August 26, 2009

Book Review-How To Live Well Without Owning A Car

By Elisa | 13 Comments »


I have been hearing all about how How to Live Well Without Owning a Car is the foremost manual on how to live car-free no matter where you live.  I am here to tell you that it is true.  This book rocks.

It starts by laying out exactly how much car ownership is costing you, and our society as a whole.  I found that angle, as opposed to the “Save the Earth” approach, to be oddly refreshing.  Let’s be honest, most people care a hell of a lot more about their bank account than their carbon footprint.  I sold my car, so I was already rid of that cost, but was still stunned by how much a car is truly costing me.  A chapter on how to sell your car also takes the fear out of that, which I can tell you is scary.

The book then went on to list all the reasons cars are bad (pollution, road rage, global warming, unwalkability of cities, etc) in a fair and un-tedious way.  Again, refreshing and un-preachy. The next few chapters were the most helpful: how to get to work without a car.  Balish covered all the bases, talking about biking, transit, carpooling, walking, motorcycling…even in line skating!  The advice was simple and well thought out. Real like examples peppered the pages, telling of suburbanites and city dwellers who went car free for a multitude of reasons and have found success.

Balish also realizes that not everyone can do such a dramatic thing, so suggests car-lite, an idea that I think most American’s would be more likely to get behind (until they realize how awesome it is and give up their cars completely!).  A one week trial period and a weekend dry run are also suggested, making the whole thing less dauting.

Wondering how to get groceries, meds, shoes and diapers without a car?  All covered in this book that I am now calling my “non-drivers manual”.  Tips on arriving fresh and maintaining good hygeine are also a topic of discussion and I found the ideas to be right on track. Dating without a car scare you?  Check out chapter 22.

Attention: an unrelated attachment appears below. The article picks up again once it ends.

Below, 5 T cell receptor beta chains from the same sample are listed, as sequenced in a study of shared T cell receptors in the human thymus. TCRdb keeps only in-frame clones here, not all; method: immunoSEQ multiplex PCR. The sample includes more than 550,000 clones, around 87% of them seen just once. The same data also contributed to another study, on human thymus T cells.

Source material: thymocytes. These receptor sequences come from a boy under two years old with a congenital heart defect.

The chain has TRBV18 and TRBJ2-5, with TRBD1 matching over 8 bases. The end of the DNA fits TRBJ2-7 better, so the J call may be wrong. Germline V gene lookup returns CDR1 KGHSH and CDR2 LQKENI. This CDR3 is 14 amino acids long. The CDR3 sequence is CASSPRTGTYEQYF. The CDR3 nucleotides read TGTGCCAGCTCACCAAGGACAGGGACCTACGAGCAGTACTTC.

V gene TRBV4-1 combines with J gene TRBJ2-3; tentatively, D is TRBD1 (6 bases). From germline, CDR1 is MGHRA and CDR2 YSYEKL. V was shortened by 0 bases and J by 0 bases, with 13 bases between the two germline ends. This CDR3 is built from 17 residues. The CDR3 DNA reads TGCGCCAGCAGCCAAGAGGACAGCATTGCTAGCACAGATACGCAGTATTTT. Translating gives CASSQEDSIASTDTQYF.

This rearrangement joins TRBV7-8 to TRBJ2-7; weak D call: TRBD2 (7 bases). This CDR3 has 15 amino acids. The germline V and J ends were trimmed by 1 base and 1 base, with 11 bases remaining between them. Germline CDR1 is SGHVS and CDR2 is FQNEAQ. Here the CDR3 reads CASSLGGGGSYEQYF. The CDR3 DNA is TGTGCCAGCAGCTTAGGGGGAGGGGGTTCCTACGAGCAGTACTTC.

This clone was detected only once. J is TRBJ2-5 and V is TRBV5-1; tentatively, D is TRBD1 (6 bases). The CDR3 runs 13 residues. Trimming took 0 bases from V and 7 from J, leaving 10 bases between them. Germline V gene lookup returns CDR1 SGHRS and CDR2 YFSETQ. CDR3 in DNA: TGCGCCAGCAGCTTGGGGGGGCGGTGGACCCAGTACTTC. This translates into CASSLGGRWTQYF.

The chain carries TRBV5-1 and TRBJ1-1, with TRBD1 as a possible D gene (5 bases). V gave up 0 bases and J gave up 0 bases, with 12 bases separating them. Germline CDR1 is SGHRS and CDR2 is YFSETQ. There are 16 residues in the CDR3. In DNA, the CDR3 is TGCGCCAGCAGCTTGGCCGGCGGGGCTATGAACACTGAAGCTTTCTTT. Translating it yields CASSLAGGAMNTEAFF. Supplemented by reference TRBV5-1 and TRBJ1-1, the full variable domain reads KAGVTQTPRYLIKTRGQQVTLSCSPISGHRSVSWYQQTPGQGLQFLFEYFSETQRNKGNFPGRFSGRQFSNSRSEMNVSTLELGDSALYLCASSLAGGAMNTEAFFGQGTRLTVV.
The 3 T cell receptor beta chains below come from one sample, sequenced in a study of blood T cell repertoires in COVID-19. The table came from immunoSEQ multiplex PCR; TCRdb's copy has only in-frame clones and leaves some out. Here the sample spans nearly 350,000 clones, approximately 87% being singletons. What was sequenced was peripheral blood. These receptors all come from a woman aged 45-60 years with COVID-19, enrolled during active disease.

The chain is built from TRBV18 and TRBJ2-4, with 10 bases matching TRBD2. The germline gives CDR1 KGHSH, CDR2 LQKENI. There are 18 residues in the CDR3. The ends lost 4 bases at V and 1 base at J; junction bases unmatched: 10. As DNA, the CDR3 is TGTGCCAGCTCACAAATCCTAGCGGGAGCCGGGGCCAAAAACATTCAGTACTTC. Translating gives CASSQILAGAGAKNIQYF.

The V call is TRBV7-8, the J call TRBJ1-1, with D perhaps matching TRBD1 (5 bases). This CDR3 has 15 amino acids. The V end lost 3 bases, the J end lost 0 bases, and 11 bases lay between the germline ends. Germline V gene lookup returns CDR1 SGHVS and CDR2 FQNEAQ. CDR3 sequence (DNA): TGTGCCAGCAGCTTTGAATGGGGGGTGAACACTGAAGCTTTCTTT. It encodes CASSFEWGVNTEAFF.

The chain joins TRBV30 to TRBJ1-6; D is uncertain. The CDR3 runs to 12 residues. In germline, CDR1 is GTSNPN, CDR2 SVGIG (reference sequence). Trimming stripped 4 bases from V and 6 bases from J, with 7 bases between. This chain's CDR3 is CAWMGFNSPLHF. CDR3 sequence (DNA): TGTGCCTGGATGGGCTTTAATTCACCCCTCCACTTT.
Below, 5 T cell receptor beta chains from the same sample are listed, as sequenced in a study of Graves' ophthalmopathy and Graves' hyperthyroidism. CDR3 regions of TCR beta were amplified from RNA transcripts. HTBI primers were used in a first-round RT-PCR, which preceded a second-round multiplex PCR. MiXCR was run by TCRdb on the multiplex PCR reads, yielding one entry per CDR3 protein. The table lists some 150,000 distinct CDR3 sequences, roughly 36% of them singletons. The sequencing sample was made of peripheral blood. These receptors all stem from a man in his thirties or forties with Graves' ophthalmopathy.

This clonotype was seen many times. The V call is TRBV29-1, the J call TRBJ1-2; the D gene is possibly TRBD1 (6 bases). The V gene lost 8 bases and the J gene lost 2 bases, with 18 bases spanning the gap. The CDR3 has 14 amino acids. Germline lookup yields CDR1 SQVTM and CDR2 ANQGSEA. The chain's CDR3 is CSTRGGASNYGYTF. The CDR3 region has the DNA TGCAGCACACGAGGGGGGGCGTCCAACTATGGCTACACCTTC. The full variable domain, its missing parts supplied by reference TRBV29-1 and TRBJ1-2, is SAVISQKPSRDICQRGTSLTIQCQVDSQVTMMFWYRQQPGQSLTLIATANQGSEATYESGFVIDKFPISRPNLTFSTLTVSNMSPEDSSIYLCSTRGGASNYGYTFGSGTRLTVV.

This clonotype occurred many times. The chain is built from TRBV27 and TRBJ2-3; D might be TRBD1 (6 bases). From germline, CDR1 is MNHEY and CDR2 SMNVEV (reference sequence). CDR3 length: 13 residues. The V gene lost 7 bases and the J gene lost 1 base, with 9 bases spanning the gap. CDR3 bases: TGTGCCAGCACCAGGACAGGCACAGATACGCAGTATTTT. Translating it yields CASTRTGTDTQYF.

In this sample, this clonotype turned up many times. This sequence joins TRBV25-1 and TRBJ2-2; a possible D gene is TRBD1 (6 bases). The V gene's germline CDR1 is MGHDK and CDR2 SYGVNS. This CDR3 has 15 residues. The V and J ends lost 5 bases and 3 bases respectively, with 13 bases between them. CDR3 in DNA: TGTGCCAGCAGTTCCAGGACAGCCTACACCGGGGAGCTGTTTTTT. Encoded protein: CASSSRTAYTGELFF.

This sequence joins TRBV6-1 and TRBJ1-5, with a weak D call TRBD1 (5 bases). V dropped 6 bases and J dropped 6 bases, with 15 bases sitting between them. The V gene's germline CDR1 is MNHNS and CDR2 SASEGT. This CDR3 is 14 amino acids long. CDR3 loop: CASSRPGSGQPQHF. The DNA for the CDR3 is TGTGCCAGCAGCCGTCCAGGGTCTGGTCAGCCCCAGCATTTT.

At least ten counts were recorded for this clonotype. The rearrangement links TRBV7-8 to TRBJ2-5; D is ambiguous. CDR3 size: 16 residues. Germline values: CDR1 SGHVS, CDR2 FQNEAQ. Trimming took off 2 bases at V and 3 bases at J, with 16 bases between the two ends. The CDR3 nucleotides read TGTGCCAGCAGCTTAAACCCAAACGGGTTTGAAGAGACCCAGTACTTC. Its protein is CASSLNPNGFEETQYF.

This book is a must read for anyone who is car free, thinking of going car free, has a daughter who has recently gone car free (Mom-I am looking at you!), or thinks anyone who has done it is a freak.  The stories are genuine and infectious, the ideas are helpful and realistic and the writing is engaging.  I have a feeling I will be referring to this book often in the days to come and loaning it out to friends. (Perhaps we need a copy at Bici Coop?).  A quick and helpful read to be sure.

Thanks Chris Balish, you have taken the mystique and fear out of living a car free life in a car centric culture.

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  1. On August 26th, 2009 Braxton said:

    Glad you [finally] read the book! My wife and I both felt a lot of encouragement out of it and actually use it as a reference every month or two.

  2. On August 26th, 2009 Reuben Collins said:

    I enjoyed the book as well, although I had a few gripes with it. Mainly, I thought Balish went to great lengths to detail the many miscellaneous costs of car ownership, but systematically underestimated the costs involved with not owning a car. He underestimates the costs of keeping a bicycle (or fleet of bicycles) well maintained and excludes the many miscellaneous costs of bicycle ownership.

    So I thought the book was pretty skewed and biased. I happened to agree with his bias, but biased nonetheless.

  3. On August 26th, 2009 dukiebiddle said:

    “has a daughter who has recently gone car free (Mom-I am looking at you!), or thinks anyone who has done it is a freak”

    Heh. I think my mother actually cried when I gave up my car, like, years ago. The shame of it… what would her relatives think… It was really a “why couldn’t he have been gay instead” sort of reaction. It really shocked me how hard she took it.

  4. On August 27th, 2009 Matt said:

    It seems to me that Balish accomplishes his car-free life with a lot of help from his car-owning friends and girlfriends.

  5. On August 27th, 2009 inkandpen said: